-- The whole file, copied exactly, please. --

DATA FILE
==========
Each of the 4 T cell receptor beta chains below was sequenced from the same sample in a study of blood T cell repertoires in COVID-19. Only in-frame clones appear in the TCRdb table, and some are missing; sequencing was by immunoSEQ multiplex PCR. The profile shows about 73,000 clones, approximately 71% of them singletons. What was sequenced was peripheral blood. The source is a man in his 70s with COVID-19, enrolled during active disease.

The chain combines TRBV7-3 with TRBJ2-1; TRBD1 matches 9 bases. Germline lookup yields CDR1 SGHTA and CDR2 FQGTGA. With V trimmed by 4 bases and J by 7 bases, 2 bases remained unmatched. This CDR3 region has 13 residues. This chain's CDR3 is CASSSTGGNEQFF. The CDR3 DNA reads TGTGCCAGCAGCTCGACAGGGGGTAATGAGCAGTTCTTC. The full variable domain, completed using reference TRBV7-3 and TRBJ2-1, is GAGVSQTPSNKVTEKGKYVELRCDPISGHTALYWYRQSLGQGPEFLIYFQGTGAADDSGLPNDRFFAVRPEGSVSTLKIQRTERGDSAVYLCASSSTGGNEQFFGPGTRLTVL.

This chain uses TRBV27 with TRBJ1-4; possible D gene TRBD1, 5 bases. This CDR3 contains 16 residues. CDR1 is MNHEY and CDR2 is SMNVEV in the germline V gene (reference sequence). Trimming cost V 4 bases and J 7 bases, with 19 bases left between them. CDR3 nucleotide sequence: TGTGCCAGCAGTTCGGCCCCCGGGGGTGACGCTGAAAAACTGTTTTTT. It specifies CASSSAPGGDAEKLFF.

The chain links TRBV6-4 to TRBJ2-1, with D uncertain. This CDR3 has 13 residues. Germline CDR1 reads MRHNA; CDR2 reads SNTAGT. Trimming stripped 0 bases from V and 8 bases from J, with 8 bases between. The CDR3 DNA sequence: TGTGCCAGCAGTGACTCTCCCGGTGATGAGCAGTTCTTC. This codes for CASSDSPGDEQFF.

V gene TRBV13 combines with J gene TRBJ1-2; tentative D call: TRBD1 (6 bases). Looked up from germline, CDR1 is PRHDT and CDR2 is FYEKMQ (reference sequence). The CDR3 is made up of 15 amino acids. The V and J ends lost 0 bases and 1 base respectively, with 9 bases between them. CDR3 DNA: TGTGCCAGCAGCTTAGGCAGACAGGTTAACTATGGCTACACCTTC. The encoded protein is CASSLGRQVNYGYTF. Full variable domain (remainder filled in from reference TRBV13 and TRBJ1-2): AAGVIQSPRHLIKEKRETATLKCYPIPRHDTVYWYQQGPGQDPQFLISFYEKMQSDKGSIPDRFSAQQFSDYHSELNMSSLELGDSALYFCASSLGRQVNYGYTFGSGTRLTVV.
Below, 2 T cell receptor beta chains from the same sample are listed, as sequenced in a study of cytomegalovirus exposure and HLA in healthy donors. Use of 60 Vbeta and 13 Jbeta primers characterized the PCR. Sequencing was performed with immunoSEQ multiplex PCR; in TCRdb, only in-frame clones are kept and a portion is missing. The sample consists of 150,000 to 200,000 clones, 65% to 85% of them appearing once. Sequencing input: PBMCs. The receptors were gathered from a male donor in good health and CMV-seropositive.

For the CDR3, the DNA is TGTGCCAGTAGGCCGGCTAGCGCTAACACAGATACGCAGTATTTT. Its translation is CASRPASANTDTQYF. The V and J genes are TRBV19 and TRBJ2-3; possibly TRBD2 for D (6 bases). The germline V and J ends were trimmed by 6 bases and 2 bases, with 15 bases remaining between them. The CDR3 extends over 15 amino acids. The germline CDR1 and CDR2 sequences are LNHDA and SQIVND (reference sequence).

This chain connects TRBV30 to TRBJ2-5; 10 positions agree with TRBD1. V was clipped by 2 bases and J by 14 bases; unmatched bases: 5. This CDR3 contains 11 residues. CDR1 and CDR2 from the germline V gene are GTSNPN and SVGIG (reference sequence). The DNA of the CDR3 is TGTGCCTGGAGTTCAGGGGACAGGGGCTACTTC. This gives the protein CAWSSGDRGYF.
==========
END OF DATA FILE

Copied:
Each of the 4 T cell receptor beta chains below was sequenced from the same sample in a study of blood T cell repertoires in COVID-19. Only in-frame clones appear in the TCRdb table, and some are missing; sequencing was by immunoSEQ multiplex PCR. The profile shows about 73,000 clones, approximately 71% of them singletons. What was sequenced was peripheral blood. The source is a man in his 70s with COVID-19, enrolled during active disease.

The chain combines TRBV7-3 with TRBJ2-1; TRBD1 matches 9 bases. Germline lookup yields CDR1 SGHTA and CDR2 FQGTGA. With V trimmed by 4 bases and J by 7 bases, 2 bases remained unmatched. This CDR3 region has 13 residues. This chain's CDR3 is CASSSTGGNEQFF. The CDR3 DNA reads TGTGCCAGCAGCTCGACAGGGGGTAATGAGCAGTTCTTC. The full variable domain, completed using reference TRBV7-3 and TRBJ2-1, is GAGVSQTPSNKVTEKGKYVELRCDPISGHTALYWYRQSLGQGPEFLIYFQGTGAADDSGLPNDRFFAVRPEGSVSTLKIQRTERGDSAVYLCASSSTGGNEQFFGPGTRLTVL.

This chain uses TRBV27 with TRBJ1-4; possible D gene TRBD1, 5 bases. This CDR3 contains 16 residues. CDR1 is MNHEY and CDR2 is SMNVEV in the germline V gene (reference sequence). Trimming cost V 4 bases and J 7 bases, with 19 bases left between them. CDR3 nucleotide sequence: TGTGCCAGCAGTTCGGCCCCCGGGGGTGACGCTGAAAAACTGTTTTTT. It specifies CASSSAPGGDAEKLFF.

The chain links TRBV6-4 to TRBJ2-1, with D uncertain. This CDR3 has 13 residues. Germline CDR1 reads MRHNA; CDR2 reads SNTAGT. Trimming stripped 0 bases from V and 8 bases from J, with 8 bases between. The CDR3 DNA sequence: TGTGCCAGCAGTGACTCTCCCGGTGATGAGCAGTTCTTC. This codes for CASSDSPGDEQFF.

V gene TRBV13 combines with J gene TRBJ1-2; tentative D call: TRBD1 (6 bases). Looked up from germline, CDR1 is PRHDT and CDR2 is FYEKMQ (reference sequence). The CDR3 is made up of 15 amino acids. The V and J ends lost 0 bases and 1 base respectively, with 9 bases between them. CDR3 DNA: TGTGCCAGCAGCTTAGGCAGACAGGTTAACTATGGCTACACCTTC. The encoded protein is CASSLGRQVNYGYTF. Full variable domain (remainder filled in from reference TRBV13 and TRBJ1-2): AAGVIQSPRHLIKEKRETATLKCYPIPRHDTVYWYQQGPGQDPQFLISFYEKMQSDKGSIPDRFSAQQFSDYHSELNMSSLELGDSALYFCASSLGRQVNYGYTFGSGTRLTVV.
Below, 2 T cell receptor beta chains from the same sample are listed, as sequenced in a study of cytomegalovirus exposure and HLA in healthy donors. Use of 60 Vbeta and 13 Jbeta primers characterized the PCR. Sequencing was performed with immunoSEQ multiplex PCR; in TCRdb, only in-frame clones are kept and a portion is missing. The sample consists of 150,000 to 200,000 clones, 65% to 85% of them appearing once. Sequencing input: PBMCs. The receptors were gathered from a male donor in good health and CMV-seropositive.

For the CDR3, the DNA is TGTGCCAGTAGGCCGGCTAGCGCTAACACAGATACGCAGTATTTT. Its translation is CASRPASANTDTQYF. The V and J genes are TRBV19 and TRBJ2-3; possibly TRBD2 for D (6 bases). The germline V and J ends were trimmed by 6 bases and 2 bases, with 15 bases remaining between them. The CDR3 extends over 15 amino acids. The germline CDR1 and CDR2 sequences are LNHDA and SQIVND (reference sequence).

This chain connects TRBV30 to TRBJ2-5; 10 positions agree with TRBD1. V was clipped by 2 bases and J by 14 bases; unmatched bases: 5. This CDR3 contains 11 residues. CDR1 and CDR2 from the germline V gene are GTSNPN and SVGIG (reference sequence). The DNA of the CDR3 is TGTGCCTGGAGTTCAGGGGACAGGGGCTACTTC. This gives the protein CAWSSGDRGYF.